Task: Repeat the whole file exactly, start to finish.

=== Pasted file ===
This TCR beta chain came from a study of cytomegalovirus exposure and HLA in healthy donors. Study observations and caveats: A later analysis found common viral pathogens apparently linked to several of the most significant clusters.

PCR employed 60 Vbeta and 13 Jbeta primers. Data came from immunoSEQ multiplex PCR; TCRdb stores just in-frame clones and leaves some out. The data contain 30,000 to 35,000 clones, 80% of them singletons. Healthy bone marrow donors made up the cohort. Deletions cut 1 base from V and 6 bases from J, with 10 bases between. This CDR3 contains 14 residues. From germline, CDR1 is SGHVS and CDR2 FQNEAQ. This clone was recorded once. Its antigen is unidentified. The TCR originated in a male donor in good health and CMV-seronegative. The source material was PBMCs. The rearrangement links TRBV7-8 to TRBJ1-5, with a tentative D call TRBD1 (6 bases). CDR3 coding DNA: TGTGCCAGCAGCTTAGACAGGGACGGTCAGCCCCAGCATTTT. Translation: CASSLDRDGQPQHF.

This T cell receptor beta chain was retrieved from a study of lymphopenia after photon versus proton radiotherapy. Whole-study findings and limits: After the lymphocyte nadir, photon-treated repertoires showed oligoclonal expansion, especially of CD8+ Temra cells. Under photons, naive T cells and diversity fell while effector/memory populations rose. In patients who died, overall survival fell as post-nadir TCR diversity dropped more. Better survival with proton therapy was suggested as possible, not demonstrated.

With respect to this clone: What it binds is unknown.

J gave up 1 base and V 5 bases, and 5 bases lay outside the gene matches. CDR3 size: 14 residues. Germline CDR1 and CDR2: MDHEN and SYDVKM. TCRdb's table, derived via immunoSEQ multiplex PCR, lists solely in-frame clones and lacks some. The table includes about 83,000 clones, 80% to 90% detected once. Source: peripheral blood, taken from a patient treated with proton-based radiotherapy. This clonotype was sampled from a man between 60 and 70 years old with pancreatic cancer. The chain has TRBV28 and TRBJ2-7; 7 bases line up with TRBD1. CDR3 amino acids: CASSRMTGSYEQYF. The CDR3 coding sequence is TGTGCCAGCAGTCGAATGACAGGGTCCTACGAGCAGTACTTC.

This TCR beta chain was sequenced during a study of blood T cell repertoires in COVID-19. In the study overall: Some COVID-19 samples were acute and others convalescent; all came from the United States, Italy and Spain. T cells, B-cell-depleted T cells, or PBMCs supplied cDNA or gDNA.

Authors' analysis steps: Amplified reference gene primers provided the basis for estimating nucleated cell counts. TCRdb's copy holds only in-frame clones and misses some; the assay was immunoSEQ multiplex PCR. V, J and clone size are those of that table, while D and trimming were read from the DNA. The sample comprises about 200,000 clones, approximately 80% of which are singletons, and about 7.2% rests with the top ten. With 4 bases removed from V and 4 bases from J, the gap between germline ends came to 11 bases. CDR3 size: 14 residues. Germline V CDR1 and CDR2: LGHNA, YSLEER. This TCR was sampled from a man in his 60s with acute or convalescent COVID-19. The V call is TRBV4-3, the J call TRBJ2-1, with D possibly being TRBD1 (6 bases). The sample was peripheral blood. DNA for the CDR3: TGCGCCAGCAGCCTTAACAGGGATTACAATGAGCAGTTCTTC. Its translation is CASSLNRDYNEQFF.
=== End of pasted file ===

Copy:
This TCR beta chain came from a study of cytomegalovirus exposure and HLA in healthy donors. Study observations and caveats: A later analysis found common viral pathogens apparently linked to several of the most significant clusters.

PCR employed 60 Vbeta and 13 Jbeta primers. Data came from immunoSEQ multiplex PCR; TCRdb stores just in-frame clones and leaves some out. The data contain 30,000 to 35,000 clones, 80% of them singletons. Healthy bone marrow donors made up the cohort. Deletions cut 1 base from V and 6 bases from J, with 10 bases between. This CDR3 contains 14 residues. From germline, CDR1 is SGHVS and CDR2 FQNEAQ. This clone was recorded once. Its antigen is unidentified. The TCR originated in a male donor in good health and CMV-seronegative. The source material was PBMCs. The rearrangement links TRBV7-8 to TRBJ1-5, with a tentative D call TRBD1 (6 bases). CDR3 coding DNA: TGTGCCAGCAGCTTAGACAGGGACGGTCAGCCCCAGCATTTT. Translation: CASSLDRDGQPQHF.

This T cell receptor beta chain was retrieved from a study of lymphopenia after photon versus proton radiotherapy. Whole-study findings and limits: After the lymphocyte nadir, photon-treated repertoires showed oligoclonal expansion, especially of CD8+ Temra cells. Under photons, naive T cells and diversity fell while effector/memory populations rose. In patients who died, overall survival fell as post-nadir TCR diversity dropped more. Better survival with proton therapy was suggested as possible, not demonstrated.

With respect to this clone: What it binds is unknown.

J gave up 1 base and V 5 bases, and 5 bases lay outside the gene matches. CDR3 size: 14 residues. Germline CDR1 and CDR2: MDHEN and SYDVKM. TCRdb's table, derived via immunoSEQ multiplex PCR, lists solely in-frame clones and lacks some. The table includes about 83,000 clones, 80% to 90% detected once. Source: peripheral blood, taken from a patient treated with proton-based radiotherapy. This clonotype was sampled from a man between 60 and 70 years old with pancreatic cancer. The chain has TRBV28 and TRBJ2-7; 7 bases line up with TRBD1. CDR3 amino acids: CASSRMTGSYEQYF. The CDR3 coding sequence is TGTGCCAGCAGTCGAATGACAGGGTCCTACGAGCAGTACTTC.

This TCR beta chain was sequenced during a study of blood T cell repertoires in COVID-19. In the study overall: Some COVID-19 samples were acute and others convalescent; all came from the United States, Italy and Spain. T cells, B-cell-depleted T cells, or PBMCs supplied cDNA or gDNA.

Authors' analysis steps: Amplified reference gene primers provided the basis for estimating nucleated cell counts. TCRdb's copy holds only in-frame clones and misses some; the assay was immunoSEQ multiplex PCR. V, J and clone size are those of that table, while D and trimming were read from the DNA. The sample comprises about 200,000 clones, approximately 80% of which are singletons, and about 7.2% rests with the top ten. With 4 bases removed from V and 4 bases from J, the gap between germline ends came to 11 bases. CDR3 size: 14 residues. Germline V CDR1 and CDR2: LGHNA, YSLEER. This TCR was sampled from a man in his 60s with acute or convalescent COVID-19. The V call is TRBV4-3, the J call TRBJ2-1, with D possibly being TRBD1 (6 bases). The sample was peripheral blood. DNA for the CDR3: TGCGCCAGCAGCCTTAACAGGGATTACAATGAGCAGTTCTTC. Its translation is CASSLNRDYNEQFF.